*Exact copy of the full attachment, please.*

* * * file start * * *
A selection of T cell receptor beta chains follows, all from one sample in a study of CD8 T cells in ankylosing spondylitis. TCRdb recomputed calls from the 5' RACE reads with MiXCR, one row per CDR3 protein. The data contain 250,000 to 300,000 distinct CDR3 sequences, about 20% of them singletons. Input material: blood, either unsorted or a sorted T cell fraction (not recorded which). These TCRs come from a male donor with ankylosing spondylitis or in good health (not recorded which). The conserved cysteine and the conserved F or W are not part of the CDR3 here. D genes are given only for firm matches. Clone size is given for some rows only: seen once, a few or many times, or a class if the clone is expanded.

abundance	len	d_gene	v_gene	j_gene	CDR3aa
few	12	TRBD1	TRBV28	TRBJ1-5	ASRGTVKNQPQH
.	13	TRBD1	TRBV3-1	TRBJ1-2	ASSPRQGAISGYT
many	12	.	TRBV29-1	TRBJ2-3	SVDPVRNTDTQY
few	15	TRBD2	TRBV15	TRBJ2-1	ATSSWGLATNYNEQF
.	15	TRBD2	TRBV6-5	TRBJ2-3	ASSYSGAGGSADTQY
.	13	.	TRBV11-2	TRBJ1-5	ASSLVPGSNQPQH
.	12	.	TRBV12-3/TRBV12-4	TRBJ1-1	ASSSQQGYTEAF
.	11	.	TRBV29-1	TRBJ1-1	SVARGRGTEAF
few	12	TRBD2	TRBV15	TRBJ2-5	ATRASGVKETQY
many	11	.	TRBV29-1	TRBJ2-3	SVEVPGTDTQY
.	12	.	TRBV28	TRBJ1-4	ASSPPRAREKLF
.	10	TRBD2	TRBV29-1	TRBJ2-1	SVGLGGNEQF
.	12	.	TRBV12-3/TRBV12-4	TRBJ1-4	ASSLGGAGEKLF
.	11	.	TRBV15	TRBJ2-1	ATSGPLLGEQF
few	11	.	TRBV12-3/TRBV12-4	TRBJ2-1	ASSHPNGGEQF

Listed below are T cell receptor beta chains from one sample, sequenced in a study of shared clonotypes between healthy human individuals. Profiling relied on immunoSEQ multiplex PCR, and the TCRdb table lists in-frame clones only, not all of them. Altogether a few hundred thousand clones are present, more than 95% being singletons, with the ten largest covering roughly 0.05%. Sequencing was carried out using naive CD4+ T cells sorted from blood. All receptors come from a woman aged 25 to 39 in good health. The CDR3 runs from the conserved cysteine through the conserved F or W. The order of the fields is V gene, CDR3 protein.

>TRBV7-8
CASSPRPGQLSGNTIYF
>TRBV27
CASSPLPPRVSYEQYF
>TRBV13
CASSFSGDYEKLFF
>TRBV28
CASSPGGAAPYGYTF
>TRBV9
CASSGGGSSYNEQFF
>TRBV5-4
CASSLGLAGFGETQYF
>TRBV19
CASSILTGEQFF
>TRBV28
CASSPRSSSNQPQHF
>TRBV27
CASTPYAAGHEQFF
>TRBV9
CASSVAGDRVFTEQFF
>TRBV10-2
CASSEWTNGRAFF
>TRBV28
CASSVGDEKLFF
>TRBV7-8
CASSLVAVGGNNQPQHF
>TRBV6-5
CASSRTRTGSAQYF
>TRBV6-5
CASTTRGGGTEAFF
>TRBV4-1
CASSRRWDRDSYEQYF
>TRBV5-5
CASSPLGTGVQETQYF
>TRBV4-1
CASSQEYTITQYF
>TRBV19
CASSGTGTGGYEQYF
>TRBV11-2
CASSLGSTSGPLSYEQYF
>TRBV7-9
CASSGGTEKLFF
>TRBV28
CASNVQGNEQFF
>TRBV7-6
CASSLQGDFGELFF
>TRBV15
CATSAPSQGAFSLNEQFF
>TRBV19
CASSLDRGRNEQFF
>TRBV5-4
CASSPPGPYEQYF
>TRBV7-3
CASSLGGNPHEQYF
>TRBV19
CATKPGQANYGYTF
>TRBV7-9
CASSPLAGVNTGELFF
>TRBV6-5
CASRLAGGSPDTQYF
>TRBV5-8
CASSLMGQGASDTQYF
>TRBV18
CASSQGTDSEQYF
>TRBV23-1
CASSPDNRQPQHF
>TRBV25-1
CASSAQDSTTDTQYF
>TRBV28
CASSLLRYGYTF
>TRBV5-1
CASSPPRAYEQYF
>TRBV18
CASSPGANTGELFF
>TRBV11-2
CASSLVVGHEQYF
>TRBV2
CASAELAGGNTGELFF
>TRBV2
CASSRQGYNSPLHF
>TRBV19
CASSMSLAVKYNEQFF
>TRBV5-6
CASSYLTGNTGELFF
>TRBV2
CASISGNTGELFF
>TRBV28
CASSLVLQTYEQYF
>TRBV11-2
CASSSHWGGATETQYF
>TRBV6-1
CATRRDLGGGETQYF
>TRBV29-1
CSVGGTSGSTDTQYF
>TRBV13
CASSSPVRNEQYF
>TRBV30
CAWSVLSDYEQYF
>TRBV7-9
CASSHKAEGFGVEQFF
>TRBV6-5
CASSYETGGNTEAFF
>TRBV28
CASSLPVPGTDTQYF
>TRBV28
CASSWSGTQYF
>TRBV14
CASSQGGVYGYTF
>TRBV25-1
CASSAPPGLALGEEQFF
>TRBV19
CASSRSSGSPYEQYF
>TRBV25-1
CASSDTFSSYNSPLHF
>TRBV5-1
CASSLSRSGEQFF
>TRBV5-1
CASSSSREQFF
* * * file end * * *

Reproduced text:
A selection of T cell receptor beta chains follows, all from one sample in a study of CD8 T cells in ankylosing spondylitis. TCRdb recomputed calls from the 5' RACE reads with MiXCR, one row per CDR3 protein. The data contain 250,000 to 300,000 distinct CDR3 sequences, about 20% of them singletons. Input material: blood, either unsorted or a sorted T cell fraction (not recorded which). These TCRs come from a male donor with ankylosing spondylitis or in good health (not recorded which). The conserved cysteine and the conserved F or W are not part of the CDR3 here. D genes are given only for firm matches. Clone size is given for some rows only: seen once, a few or many times, or a class if the clone is expanded.

abundance	len	d_gene	v_gene	j_gene	CDR3aa
few	12	TRBD1	TRBV28	TRBJ1-5	ASRGTVKNQPQH
.	13	TRBD1	TRBV3-1	TRBJ1-2	ASSPRQGAISGYT
many	12	.	TRBV29-1	TRBJ2-3	SVDPVRNTDTQY
few	15	TRBD2	TRBV15	TRBJ2-1	ATSSWGLATNYNEQF
.	15	TRBD2	TRBV6-5	TRBJ2-3	ASSYSGAGGSADTQY
.	13	.	TRBV11-2	TRBJ1-5	ASSLVPGSNQPQH
.	12	.	TRBV12-3/TRBV12-4	TRBJ1-1	ASSSQQGYTEAF
.	11	.	TRBV29-1	TRBJ1-1	SVARGRGTEAF
few	12	TRBD2	TRBV15	TRBJ2-5	ATRASGVKETQY
many	11	.	TRBV29-1	TRBJ2-3	SVEVPGTDTQY
.	12	.	TRBV28	TRBJ1-4	ASSPPRAREKLF
.	10	TRBD2	TRBV29-1	TRBJ2-1	SVGLGGNEQF
.	12	.	TRBV12-3/TRBV12-4	TRBJ1-4	ASSLGGAGEKLF
.	11	.	TRBV15	TRBJ2-1	ATSGPLLGEQF
few	11	.	TRBV12-3/TRBV12-4	TRBJ2-1	ASSHPNGGEQF

Listed below are T cell receptor beta chains from one sample, sequenced in a study of shared clonotypes between healthy human individuals. Profiling relied on immunoSEQ multiplex PCR, and the TCRdb table lists in-frame clones only, not all of them. Altogether a few hundred thousand clones are present, more than 95% being singletons, with the ten largest covering roughly 0.05%. Sequencing was carried out using naive CD4+ T cells sorted from blood. All receptors come from a woman aged 25 to 39 in good health. The CDR3 runs from the conserved cysteine through the conserved F or W. The order of the fields is V gene, CDR3 protein.

>TRBV7-8
CASSPRPGQLSGNTIYF
>TRBV27
CASSPLPPRVSYEQYF
>TRBV13
CASSFSGDYEKLFF
>TRBV28
CASSPGGAAPYGYTF
>TRBV9
CASSGGGSSYNEQFF
>TRBV5-4
CASSLGLAGFGETQYF
>TRBV19
CASSILTGEQFF
>TRBV28
CASSPRSSSNQPQHF
>TRBV27
CASTPYAAGHEQFF
>TRBV9
CASSVAGDRVFTEQFF
>TRBV10-2
CASSEWTNGRAFF
>TRBV28
CASSVGDEKLFF
>TRBV7-8
CASSLVAVGGNNQPQHF
>TRBV6-5
CASSRTRTGSAQYF
>TRBV6-5
CASTTRGGGTEAFF
>TRBV4-1
CASSRRWDRDSYEQYF
>TRBV5-5
CASSPLGTGVQETQYF
>TRBV4-1
CASSQEYTITQYF
>TRBV19
CASSGTGTGGYEQYF
>TRBV11-2
CASSLGSTSGPLSYEQYF
>TRBV7-9
CASSGGTEKLFF
>TRBV28
CASNVQGNEQFF
>TRBV7-6
CASSLQGDFGELFF
>TRBV15
CATSAPSQGAFSLNEQFF
>TRBV19
CASSLDRGRNEQFF
>TRBV5-4
CASSPPGPYEQYF
>TRBV7-3
CASSLGGNPHEQYF
>TRBV19
CATKPGQANYGYTF
>TRBV7-9
CASSPLAGVNTGELFF
>TRBV6-5
CASRLAGGSPDTQYF
>TRBV5-8
CASSLMGQGASDTQYF
>TRBV18
CASSQGTDSEQYF
>TRBV23-1
CASSPDNRQPQHF
>TRBV25-1
CASSAQDSTTDTQYF
>TRBV28
CASSLLRYGYTF
>TRBV5-1
CASSPPRAYEQYF
>TRBV18
CASSPGANTGELFF
>TRBV11-2
CASSLVVGHEQYF
>TRBV2
CASAELAGGNTGELFF
>TRBV2
CASSRQGYNSPLHF
>TRBV19
CASSMSLAVKYNEQFF
>TRBV5-6
CASSYLTGNTGELFF
>TRBV2
CASISGNTGELFF
>TRBV28
CASSLVLQTYEQYF
>TRBV11-2
CASSSHWGGATETQYF
>TRBV6-1
CATRRDLGGGETQYF
>TRBV29-1
CSVGGTSGSTDTQYF
>TRBV13
CASSSPVRNEQYF
>TRBV30
CAWSVLSDYEQYF
>TRBV7-9
CASSHKAEGFGVEQFF
>TRBV6-5
CASSYETGGNTEAFF
>TRBV28
CASSLPVPGTDTQYF
>TRBV28
CASSWSGTQYF
>TRBV14
CASSQGGVYGYTF
>TRBV25-1
CASSAPPGLALGEEQFF
>TRBV19
CASSRSSGSPYEQYF
>TRBV25-1
CASSDTFSSYNSPLHF
>TRBV5-1
CASSLSRSGEQFF
>TRBV5-1
CASSSSREQFF